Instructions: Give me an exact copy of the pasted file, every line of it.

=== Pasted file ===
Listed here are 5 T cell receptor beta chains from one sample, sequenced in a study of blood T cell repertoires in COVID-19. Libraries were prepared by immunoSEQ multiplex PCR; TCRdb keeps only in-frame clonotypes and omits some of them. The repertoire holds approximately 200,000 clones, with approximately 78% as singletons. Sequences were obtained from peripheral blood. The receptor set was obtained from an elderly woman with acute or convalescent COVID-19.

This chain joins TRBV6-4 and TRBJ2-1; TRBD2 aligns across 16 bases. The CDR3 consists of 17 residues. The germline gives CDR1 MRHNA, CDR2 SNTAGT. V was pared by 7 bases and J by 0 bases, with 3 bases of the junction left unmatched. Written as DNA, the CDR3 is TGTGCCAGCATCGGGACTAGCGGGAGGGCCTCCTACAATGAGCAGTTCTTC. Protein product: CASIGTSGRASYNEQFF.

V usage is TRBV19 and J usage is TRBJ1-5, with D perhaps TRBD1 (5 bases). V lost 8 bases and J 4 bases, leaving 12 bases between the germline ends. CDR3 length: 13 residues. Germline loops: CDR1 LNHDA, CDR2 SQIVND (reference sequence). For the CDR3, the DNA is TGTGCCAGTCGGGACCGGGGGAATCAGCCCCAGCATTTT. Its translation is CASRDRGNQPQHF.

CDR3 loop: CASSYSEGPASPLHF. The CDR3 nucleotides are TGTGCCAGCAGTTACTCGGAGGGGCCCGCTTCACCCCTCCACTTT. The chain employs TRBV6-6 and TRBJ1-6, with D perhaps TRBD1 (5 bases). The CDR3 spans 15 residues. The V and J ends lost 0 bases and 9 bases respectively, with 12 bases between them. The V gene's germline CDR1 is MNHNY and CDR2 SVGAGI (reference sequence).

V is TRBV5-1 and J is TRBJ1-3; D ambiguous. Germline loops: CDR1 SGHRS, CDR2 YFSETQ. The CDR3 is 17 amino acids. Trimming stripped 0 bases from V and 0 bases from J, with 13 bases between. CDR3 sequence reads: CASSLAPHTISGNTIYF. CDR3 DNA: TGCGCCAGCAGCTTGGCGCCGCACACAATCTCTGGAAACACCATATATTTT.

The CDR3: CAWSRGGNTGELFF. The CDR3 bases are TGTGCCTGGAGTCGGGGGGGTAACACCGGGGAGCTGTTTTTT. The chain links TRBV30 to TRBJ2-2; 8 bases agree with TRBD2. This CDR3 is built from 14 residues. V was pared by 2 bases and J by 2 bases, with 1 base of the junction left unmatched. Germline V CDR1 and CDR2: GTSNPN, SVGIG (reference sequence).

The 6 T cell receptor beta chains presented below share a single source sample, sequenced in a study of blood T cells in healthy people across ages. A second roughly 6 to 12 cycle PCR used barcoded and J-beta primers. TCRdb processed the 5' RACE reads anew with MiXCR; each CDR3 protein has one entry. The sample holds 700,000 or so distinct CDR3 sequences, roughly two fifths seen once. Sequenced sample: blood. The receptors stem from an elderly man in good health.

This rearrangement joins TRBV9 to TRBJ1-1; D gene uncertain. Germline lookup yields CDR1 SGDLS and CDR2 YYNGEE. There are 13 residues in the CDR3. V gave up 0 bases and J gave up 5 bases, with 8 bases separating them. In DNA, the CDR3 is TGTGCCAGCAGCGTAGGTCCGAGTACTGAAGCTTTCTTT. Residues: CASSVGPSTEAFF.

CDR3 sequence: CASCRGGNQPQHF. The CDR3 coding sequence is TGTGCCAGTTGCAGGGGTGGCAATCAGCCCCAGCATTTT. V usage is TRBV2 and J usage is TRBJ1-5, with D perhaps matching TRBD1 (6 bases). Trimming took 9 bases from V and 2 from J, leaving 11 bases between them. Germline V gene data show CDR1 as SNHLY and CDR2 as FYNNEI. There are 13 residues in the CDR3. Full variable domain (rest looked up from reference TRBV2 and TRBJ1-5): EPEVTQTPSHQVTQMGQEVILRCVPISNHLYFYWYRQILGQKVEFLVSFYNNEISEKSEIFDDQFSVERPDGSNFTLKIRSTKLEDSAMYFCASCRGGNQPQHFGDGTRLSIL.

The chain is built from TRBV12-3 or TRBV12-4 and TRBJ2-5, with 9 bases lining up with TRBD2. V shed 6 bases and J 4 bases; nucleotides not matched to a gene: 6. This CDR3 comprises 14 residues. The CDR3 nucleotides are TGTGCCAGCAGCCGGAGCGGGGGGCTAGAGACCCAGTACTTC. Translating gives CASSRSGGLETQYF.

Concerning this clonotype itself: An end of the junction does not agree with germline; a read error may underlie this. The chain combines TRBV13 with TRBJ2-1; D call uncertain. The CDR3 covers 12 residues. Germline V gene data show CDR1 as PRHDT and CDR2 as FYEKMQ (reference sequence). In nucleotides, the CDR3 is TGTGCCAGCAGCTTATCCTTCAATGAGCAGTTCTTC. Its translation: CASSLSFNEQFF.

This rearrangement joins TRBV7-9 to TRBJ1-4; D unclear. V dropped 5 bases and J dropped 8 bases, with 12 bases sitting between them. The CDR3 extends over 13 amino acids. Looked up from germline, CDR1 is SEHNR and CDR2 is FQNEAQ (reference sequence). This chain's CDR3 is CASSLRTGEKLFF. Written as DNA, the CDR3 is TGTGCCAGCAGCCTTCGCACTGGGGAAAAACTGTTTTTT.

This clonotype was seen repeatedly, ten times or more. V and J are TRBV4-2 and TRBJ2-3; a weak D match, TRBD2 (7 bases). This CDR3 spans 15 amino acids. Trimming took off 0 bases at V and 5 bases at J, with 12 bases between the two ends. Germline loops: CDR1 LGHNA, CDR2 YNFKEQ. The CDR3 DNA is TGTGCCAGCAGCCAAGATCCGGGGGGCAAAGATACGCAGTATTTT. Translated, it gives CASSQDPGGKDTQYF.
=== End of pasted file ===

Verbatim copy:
Listed here are 5 T cell receptor beta chains from one sample, sequenced in a study of blood T cell repertoires in COVID-19. Libraries were prepared by immunoSEQ multiplex PCR; TCRdb keeps only in-frame clonotypes and omits some of them. The repertoire holds approximately 200,000 clones, with approximately 78% as singletons. Sequences were obtained from peripheral blood. The receptor set was obtained from an elderly woman with acute or convalescent COVID-19.

This chain joins TRBV6-4 and TRBJ2-1; TRBD2 aligns across 16 bases. The CDR3 consists of 17 residues. The germline gives CDR1 MRHNA, CDR2 SNTAGT. V was pared by 7 bases and J by 0 bases, with 3 bases of the junction left unmatched. Written as DNA, the CDR3 is TGTGCCAGCATCGGGACTAGCGGGAGGGCCTCCTACAATGAGCAGTTCTTC. Protein product: CASIGTSGRASYNEQFF.

V usage is TRBV19 and J usage is TRBJ1-5, with D perhaps TRBD1 (5 bases). V lost 8 bases and J 4 bases, leaving 12 bases between the germline ends. CDR3 length: 13 residues. Germline loops: CDR1 LNHDA, CDR2 SQIVND (reference sequence). For the CDR3, the DNA is TGTGCCAGTCGGGACCGGGGGAATCAGCCCCAGCATTTT. Its translation is CASRDRGNQPQHF.

CDR3 loop: CASSYSEGPASPLHF. The CDR3 nucleotides are TGTGCCAGCAGTTACTCGGAGGGGCCCGCTTCACCCCTCCACTTT. The chain employs TRBV6-6 and TRBJ1-6, with D perhaps TRBD1 (5 bases). The CDR3 spans 15 residues. The V and J ends lost 0 bases and 9 bases respectively, with 12 bases between them. The V gene's germline CDR1 is MNHNY and CDR2 SVGAGI (reference sequence).

V is TRBV5-1 and J is TRBJ1-3; D ambiguous. Germline loops: CDR1 SGHRS, CDR2 YFSETQ. The CDR3 is 17 amino acids. Trimming stripped 0 bases from V and 0 bases from J, with 13 bases between. CDR3 sequence reads: CASSLAPHTISGNTIYF. CDR3 DNA: TGCGCCAGCAGCTTGGCGCCGCACACAATCTCTGGAAACACCATATATTTT.

The CDR3: CAWSRGGNTGELFF. The CDR3 bases are TGTGCCTGGAGTCGGGGGGGTAACACCGGGGAGCTGTTTTTT. The chain links TRBV30 to TRBJ2-2; 8 bases agree with TRBD2. This CDR3 is built from 14 residues. V was pared by 2 bases and J by 2 bases, with 1 base of the junction left unmatched. Germline V CDR1 and CDR2: GTSNPN, SVGIG (reference sequence).

The 6 T cell receptor beta chains presented below share a single source sample, sequenced in a study of blood T cells in healthy people across ages. A second roughly 6 to 12 cycle PCR used barcoded and J-beta primers. TCRdb processed the 5' RACE reads anew with MiXCR; each CDR3 protein has one entry. The sample holds 700,000 or so distinct CDR3 sequences, roughly two fifths seen once. Sequenced sample: blood. The receptors stem from an elderly man in good health.

This rearrangement joins TRBV9 to TRBJ1-1; D gene uncertain. Germline lookup yields CDR1 SGDLS and CDR2 YYNGEE. There are 13 residues in the CDR3. V gave up 0 bases and J gave up 5 bases, with 8 bases separating them. In DNA, the CDR3 is TGTGCCAGCAGCGTAGGTCCGAGTACTGAAGCTTTCTTT. Residues: CASSVGPSTEAFF.

CDR3 sequence: CASCRGGNQPQHF. The CDR3 coding sequence is TGTGCCAGTTGCAGGGGTGGCAATCAGCCCCAGCATTTT. V usage is TRBV2 and J usage is TRBJ1-5, with D perhaps matching TRBD1 (6 bases). Trimming took 9 bases from V and 2 from J, leaving 11 bases between them. Germline V gene data show CDR1 as SNHLY and CDR2 as FYNNEI. There are 13 residues in the CDR3. Full variable domain (rest looked up from reference TRBV2 and TRBJ1-5): EPEVTQTPSHQVTQMGQEVILRCVPISNHLYFYWYRQILGQKVEFLVSFYNNEISEKSEIFDDQFSVERPDGSNFTLKIRSTKLEDSAMYFCASCRGGNQPQHFGDGTRLSIL.

The chain is built from TRBV12-3 or TRBV12-4 and TRBJ2-5, with 9 bases lining up with TRBD2. V shed 6 bases and J 4 bases; nucleotides not matched to a gene: 6. This CDR3 comprises 14 residues. The CDR3 nucleotides are TGTGCCAGCAGCCGGAGCGGGGGGCTAGAGACCCAGTACTTC. Translating gives CASSRSGGLETQYF.

Concerning this clonotype itself: An end of the junction does not agree with germline; a read error may underlie this. The chain combines TRBV13 with TRBJ2-1; D call uncertain. The CDR3 covers 12 residues. Germline V gene data show CDR1 as PRHDT and CDR2 as FYEKMQ (reference sequence). In nucleotides, the CDR3 is TGTGCCAGCAGCTTATCCTTCAATGAGCAGTTCTTC. Its translation: CASSLSFNEQFF.

This rearrangement joins TRBV7-9 to TRBJ1-4; D unclear. V dropped 5 bases and J dropped 8 bases, with 12 bases sitting between them. The CDR3 extends over 13 amino acids. Looked up from germline, CDR1 is SEHNR and CDR2 is FQNEAQ (reference sequence). This chain's CDR3 is CASSLRTGEKLFF. Written as DNA, the CDR3 is TGTGCCAGCAGCCTTCGCACTGGGGAAAAACTGTTTTTT.

This clonotype was seen repeatedly, ten times or more. V and J are TRBV4-2 and TRBJ2-3; a weak D match, TRBD2 (7 bases). This CDR3 spans 15 amino acids. Trimming took off 0 bases at V and 5 bases at J, with 12 bases between the two ends. Germline loops: CDR1 LGHNA, CDR2 YNFKEQ. The CDR3 DNA is TGTGCCAGCAGCCAAGATCCGGGGGGCAAAGATACGCAGTATTTT. Translated, it gives CASSQDPGGKDTQYF.